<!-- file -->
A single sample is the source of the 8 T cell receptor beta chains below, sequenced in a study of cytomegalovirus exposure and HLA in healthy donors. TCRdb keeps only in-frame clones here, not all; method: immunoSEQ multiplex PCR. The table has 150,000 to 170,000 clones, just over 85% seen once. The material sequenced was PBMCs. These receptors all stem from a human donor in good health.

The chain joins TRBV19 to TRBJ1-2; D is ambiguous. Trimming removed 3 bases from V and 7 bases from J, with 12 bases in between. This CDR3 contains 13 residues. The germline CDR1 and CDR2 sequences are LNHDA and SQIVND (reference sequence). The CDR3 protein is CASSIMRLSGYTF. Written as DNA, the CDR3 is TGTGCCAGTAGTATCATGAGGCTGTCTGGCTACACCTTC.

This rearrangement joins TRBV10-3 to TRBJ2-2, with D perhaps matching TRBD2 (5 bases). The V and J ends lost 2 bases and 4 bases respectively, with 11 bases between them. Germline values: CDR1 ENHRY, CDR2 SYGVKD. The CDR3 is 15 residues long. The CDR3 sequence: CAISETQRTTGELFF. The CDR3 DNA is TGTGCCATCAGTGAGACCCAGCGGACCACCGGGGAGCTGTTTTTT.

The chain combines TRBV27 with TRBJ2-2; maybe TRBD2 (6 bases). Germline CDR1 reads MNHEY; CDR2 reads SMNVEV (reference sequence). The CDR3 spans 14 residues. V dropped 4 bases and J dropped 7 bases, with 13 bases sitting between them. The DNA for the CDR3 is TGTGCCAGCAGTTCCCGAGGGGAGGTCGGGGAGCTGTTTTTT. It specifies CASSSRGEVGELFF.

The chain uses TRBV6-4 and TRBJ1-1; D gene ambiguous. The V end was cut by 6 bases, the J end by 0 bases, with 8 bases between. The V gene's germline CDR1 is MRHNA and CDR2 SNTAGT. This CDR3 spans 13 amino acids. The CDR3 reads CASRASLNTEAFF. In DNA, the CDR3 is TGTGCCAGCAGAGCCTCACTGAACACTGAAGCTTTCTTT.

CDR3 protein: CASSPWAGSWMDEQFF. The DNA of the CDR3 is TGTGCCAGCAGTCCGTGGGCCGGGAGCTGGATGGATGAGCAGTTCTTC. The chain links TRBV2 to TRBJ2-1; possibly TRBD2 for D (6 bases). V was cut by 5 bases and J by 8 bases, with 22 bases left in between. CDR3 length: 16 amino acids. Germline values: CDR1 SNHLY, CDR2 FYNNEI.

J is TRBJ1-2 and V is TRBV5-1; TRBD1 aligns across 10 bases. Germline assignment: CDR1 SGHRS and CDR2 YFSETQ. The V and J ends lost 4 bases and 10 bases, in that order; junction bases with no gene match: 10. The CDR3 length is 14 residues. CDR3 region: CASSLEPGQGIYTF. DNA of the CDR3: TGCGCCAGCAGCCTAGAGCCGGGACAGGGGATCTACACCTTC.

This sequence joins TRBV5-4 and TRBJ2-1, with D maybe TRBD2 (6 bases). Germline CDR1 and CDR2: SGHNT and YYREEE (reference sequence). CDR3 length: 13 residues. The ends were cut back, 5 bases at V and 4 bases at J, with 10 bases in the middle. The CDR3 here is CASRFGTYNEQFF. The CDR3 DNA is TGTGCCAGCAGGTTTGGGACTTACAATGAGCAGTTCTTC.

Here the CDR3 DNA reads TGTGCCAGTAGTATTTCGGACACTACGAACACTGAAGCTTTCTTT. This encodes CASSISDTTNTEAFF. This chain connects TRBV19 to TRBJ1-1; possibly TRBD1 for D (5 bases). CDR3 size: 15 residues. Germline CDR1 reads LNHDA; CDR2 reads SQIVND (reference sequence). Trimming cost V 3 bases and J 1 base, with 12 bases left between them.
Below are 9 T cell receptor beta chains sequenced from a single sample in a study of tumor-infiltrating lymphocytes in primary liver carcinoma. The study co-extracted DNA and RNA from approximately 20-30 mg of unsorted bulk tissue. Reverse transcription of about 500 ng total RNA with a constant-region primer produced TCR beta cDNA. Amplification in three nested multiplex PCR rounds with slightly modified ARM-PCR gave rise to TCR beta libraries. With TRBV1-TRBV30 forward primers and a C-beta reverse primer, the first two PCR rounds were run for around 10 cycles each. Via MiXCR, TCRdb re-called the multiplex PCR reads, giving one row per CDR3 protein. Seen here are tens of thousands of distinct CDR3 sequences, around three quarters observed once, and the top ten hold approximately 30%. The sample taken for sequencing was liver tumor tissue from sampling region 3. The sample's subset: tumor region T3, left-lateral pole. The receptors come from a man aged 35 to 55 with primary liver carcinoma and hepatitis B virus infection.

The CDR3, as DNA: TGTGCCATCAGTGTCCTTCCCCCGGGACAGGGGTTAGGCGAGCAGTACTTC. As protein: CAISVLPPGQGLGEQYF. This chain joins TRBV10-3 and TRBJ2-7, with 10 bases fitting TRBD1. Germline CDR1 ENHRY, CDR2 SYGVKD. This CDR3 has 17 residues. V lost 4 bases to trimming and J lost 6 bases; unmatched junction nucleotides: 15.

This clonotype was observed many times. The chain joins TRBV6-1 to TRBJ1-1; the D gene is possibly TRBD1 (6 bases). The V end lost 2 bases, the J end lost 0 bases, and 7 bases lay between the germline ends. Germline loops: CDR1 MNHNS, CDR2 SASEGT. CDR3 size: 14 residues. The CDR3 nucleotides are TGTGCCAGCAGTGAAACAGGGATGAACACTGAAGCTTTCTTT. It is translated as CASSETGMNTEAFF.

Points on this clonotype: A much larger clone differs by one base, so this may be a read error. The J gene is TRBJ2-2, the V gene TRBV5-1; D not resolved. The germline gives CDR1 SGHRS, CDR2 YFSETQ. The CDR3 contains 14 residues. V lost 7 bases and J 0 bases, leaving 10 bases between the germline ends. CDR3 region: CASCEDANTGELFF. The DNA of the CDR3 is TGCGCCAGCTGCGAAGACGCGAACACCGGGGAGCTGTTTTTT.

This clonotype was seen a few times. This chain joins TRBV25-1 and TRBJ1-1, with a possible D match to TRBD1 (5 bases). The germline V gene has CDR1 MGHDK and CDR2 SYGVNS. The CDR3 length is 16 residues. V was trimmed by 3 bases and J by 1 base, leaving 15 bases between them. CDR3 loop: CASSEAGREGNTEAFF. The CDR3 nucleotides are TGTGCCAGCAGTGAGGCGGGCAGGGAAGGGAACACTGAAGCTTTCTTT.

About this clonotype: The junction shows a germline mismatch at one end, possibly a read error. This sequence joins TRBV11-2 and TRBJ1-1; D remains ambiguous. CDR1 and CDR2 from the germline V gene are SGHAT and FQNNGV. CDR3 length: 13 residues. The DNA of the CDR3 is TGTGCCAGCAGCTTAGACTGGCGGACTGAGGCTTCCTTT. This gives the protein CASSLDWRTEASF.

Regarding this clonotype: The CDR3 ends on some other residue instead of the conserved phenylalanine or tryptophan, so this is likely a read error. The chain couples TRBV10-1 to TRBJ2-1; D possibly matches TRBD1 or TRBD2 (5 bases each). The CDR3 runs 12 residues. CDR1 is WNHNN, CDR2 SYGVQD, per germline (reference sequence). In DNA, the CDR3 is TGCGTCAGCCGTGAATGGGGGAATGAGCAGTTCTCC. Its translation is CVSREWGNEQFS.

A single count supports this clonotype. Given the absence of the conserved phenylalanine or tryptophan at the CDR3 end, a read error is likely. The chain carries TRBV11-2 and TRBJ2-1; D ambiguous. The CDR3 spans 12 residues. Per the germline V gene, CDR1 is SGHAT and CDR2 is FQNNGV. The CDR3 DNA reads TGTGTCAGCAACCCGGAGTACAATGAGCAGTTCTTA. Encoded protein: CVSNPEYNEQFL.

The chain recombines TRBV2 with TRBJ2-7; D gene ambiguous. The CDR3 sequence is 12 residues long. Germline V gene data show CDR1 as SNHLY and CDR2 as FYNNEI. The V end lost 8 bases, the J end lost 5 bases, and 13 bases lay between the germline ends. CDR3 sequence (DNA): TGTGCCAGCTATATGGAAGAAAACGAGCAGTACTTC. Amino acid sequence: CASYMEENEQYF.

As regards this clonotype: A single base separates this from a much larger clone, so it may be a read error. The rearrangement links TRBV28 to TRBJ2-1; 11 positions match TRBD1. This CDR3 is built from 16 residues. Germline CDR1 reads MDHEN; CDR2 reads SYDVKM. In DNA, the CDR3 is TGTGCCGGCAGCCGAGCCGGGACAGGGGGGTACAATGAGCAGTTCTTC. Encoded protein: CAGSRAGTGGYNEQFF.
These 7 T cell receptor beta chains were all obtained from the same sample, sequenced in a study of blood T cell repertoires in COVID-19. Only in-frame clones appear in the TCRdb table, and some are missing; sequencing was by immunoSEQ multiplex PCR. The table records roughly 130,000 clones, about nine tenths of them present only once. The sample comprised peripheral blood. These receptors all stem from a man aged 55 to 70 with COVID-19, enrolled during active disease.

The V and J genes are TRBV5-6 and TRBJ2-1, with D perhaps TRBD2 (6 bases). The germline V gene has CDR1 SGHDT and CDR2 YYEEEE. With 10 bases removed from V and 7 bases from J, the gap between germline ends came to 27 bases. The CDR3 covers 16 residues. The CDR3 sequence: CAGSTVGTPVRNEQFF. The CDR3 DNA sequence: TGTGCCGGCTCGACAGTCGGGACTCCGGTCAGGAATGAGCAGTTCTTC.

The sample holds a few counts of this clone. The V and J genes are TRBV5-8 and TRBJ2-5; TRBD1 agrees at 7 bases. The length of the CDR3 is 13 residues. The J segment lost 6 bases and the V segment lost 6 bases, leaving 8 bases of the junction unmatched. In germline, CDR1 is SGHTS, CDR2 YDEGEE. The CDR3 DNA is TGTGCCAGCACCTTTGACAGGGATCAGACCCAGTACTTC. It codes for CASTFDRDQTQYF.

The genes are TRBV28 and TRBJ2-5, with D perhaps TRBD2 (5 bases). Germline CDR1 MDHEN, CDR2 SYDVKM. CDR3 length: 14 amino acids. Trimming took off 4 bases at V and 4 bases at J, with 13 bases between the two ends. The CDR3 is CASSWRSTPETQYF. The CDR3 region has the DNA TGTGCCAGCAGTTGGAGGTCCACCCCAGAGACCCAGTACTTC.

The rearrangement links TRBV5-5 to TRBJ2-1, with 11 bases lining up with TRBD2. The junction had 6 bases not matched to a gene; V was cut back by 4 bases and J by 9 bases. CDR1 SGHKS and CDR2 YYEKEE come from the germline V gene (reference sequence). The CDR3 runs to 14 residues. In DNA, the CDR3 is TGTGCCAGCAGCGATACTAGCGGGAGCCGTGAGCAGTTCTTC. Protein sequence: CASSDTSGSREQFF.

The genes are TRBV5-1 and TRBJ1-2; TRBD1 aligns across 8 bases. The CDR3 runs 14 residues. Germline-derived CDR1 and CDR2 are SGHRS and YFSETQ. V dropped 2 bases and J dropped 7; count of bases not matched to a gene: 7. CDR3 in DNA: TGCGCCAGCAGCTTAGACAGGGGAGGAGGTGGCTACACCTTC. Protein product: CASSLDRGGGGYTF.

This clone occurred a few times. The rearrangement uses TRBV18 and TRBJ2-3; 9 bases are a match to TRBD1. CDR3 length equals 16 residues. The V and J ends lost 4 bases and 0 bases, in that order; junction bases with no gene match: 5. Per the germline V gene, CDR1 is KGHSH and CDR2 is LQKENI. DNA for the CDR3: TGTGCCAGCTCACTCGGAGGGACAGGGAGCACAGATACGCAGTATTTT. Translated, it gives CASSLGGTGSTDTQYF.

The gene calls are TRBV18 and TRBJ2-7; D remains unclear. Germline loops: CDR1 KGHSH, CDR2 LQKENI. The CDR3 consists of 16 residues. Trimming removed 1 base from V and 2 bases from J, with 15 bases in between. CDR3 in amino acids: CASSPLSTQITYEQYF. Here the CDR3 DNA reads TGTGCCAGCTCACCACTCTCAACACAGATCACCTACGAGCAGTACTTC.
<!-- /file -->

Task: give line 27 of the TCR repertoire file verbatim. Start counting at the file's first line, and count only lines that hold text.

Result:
The gene calls are TRBV18 and TRBJ2-7; D remains unclear. Germline loops: CDR1 KGHSH, CDR2 LQKENI. The CDR3 consists of 16 residues. Trimming removed 1 base from V and 2 bases from J, with 15 bases in between. CDR3 in amino acids: CASSPLSTQITYEQYF. Here the CDR3 DNA reads TGTGCCAGCTCACCACTCTCAACACAGATCACCTACGAGCAGTACTTC.